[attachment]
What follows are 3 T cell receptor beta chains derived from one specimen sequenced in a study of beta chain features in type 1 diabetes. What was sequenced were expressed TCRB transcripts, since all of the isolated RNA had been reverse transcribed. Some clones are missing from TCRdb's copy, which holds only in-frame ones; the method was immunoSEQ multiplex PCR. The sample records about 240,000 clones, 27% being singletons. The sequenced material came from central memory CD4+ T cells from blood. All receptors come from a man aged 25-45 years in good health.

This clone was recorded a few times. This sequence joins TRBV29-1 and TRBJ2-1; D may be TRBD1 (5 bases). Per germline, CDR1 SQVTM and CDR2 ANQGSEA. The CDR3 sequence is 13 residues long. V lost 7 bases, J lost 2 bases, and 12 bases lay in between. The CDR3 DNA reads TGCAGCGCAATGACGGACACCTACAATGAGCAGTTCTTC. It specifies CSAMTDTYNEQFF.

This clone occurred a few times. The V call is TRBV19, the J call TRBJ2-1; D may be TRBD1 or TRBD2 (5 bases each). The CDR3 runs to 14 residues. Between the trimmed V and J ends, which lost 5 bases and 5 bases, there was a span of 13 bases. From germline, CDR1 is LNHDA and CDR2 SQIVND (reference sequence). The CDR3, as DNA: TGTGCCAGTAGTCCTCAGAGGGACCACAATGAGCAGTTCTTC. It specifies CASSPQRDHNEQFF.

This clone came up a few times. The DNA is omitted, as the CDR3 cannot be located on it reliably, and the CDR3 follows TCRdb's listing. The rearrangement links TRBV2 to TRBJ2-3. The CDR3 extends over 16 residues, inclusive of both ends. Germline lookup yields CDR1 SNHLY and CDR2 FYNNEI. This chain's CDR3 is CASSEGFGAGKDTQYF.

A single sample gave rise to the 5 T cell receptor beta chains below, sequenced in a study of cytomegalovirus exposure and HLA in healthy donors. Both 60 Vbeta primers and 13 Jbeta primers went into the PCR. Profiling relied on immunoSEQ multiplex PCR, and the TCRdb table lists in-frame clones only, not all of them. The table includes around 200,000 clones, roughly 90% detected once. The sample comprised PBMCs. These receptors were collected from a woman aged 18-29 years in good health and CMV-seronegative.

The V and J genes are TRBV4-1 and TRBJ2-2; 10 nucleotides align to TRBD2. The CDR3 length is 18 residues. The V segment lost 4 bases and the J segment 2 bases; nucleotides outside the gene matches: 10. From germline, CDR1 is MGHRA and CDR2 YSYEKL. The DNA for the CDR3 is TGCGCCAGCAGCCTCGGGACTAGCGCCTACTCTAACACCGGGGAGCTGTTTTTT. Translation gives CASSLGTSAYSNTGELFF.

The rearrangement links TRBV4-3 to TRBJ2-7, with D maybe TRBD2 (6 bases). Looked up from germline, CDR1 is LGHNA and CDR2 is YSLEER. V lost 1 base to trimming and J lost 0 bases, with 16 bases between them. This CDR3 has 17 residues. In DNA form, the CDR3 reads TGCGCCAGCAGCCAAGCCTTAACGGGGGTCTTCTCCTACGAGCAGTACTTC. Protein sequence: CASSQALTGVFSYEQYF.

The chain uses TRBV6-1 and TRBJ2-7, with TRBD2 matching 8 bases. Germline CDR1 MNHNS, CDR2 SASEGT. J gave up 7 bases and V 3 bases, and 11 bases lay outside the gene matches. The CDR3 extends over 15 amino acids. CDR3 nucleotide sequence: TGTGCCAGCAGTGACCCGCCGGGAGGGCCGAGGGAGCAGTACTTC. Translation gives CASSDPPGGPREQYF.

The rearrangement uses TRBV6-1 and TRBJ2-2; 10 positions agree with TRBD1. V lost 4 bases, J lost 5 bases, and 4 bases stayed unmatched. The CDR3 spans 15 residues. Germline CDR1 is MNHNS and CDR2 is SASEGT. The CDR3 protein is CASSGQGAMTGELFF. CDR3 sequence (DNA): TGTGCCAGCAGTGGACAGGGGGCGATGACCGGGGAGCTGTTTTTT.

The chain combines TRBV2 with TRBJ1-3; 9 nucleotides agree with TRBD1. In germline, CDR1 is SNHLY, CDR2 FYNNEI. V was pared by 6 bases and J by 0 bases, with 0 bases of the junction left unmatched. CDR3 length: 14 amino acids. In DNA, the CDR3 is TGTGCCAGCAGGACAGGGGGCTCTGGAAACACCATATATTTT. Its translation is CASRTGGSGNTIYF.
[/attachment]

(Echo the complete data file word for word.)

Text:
What follows are 3 T cell receptor beta chains derived from one specimen sequenced in a study of beta chain features in type 1 diabetes. What was sequenced were expressed TCRB transcripts, since all of the isolated RNA had been reverse transcribed. Some clones are missing from TCRdb's copy, which holds only in-frame ones; the method was immunoSEQ multiplex PCR. The sample records about 240,000 clones, 27% being singletons. The sequenced material came from central memory CD4+ T cells from blood. All receptors come from a man aged 25-45 years in good health.

This clone was recorded a few times. This sequence joins TRBV29-1 and TRBJ2-1; D may be TRBD1 (5 bases). Per germline, CDR1 SQVTM and CDR2 ANQGSEA. The CDR3 sequence is 13 residues long. V lost 7 bases, J lost 2 bases, and 12 bases lay in between. The CDR3 DNA reads TGCAGCGCAATGACGGACACCTACAATGAGCAGTTCTTC. It specifies CSAMTDTYNEQFF.

This clone occurred a few times. The V call is TRBV19, the J call TRBJ2-1; D may be TRBD1 or TRBD2 (5 bases each). The CDR3 runs to 14 residues. Between the trimmed V and J ends, which lost 5 bases and 5 bases, there was a span of 13 bases. From germline, CDR1 is LNHDA and CDR2 SQIVND (reference sequence). The CDR3, as DNA: TGTGCCAGTAGTCCTCAGAGGGACCACAATGAGCAGTTCTTC. It specifies CASSPQRDHNEQFF.

This clone came up a few times. The DNA is omitted, as the CDR3 cannot be located on it reliably, and the CDR3 follows TCRdb's listing. The rearrangement links TRBV2 to TRBJ2-3. The CDR3 extends over 16 residues, inclusive of both ends. Germline lookup yields CDR1 SNHLY and CDR2 FYNNEI. This chain's CDR3 is CASSEGFGAGKDTQYF.

A single sample gave rise to the 5 T cell receptor beta chains below, sequenced in a study of cytomegalovirus exposure and HLA in healthy donors. Both 60 Vbeta primers and 13 Jbeta primers went into the PCR. Profiling relied on immunoSEQ multiplex PCR, and the TCRdb table lists in-frame clones only, not all of them. The table includes around 200,000 clones, roughly 90% detected once. The sample comprised PBMCs. These receptors were collected from a woman aged 18-29 years in good health and CMV-seronegative.

The V and J genes are TRBV4-1 and TRBJ2-2; 10 nucleotides align to TRBD2. The CDR3 length is 18 residues. The V segment lost 4 bases and the J segment 2 bases; nucleotides outside the gene matches: 10. From germline, CDR1 is MGHRA and CDR2 YSYEKL. The DNA for the CDR3 is TGCGCCAGCAGCCTCGGGACTAGCGCCTACTCTAACACCGGGGAGCTGTTTTTT. Translation gives CASSLGTSAYSNTGELFF.

The rearrangement links TRBV4-3 to TRBJ2-7, with D maybe TRBD2 (6 bases). Looked up from germline, CDR1 is LGHNA and CDR2 is YSLEER. V lost 1 base to trimming and J lost 0 bases, with 16 bases between them. This CDR3 has 17 residues. In DNA form, the CDR3 reads TGCGCCAGCAGCCAAGCCTTAACGGGGGTCTTCTCCTACGAGCAGTACTTC. Protein sequence: CASSQALTGVFSYEQYF.

The chain uses TRBV6-1 and TRBJ2-7, with TRBD2 matching 8 bases. Germline CDR1 MNHNS, CDR2 SASEGT. J gave up 7 bases and V 3 bases, and 11 bases lay outside the gene matches. The CDR3 extends over 15 amino acids. CDR3 nucleotide sequence: TGTGCCAGCAGTGACCCGCCGGGAGGGCCGAGGGAGCAGTACTTC. Translation gives CASSDPPGGPREQYF.

The rearrangement uses TRBV6-1 and TRBJ2-2; 10 positions agree with TRBD1. V lost 4 bases, J lost 5 bases, and 4 bases stayed unmatched. The CDR3 spans 15 residues. Germline CDR1 is MNHNS and CDR2 is SASEGT. The CDR3 protein is CASSGQGAMTGELFF. CDR3 sequence (DNA): TGTGCCAGCAGTGGACAGGGGGCGATGACCGGGGAGCTGTTTTTT.

The chain combines TRBV2 with TRBJ1-3; 9 nucleotides agree with TRBD1. In germline, CDR1 is SNHLY, CDR2 FYNNEI. V was pared by 6 bases and J by 0 bases, with 0 bases of the junction left unmatched. CDR3 length: 14 amino acids. In DNA, the CDR3 is TGTGCCAGCAGGACAGGGGGCTCTGGAAACACCATATATTTT. Its translation is CASRTGGSGNTIYF.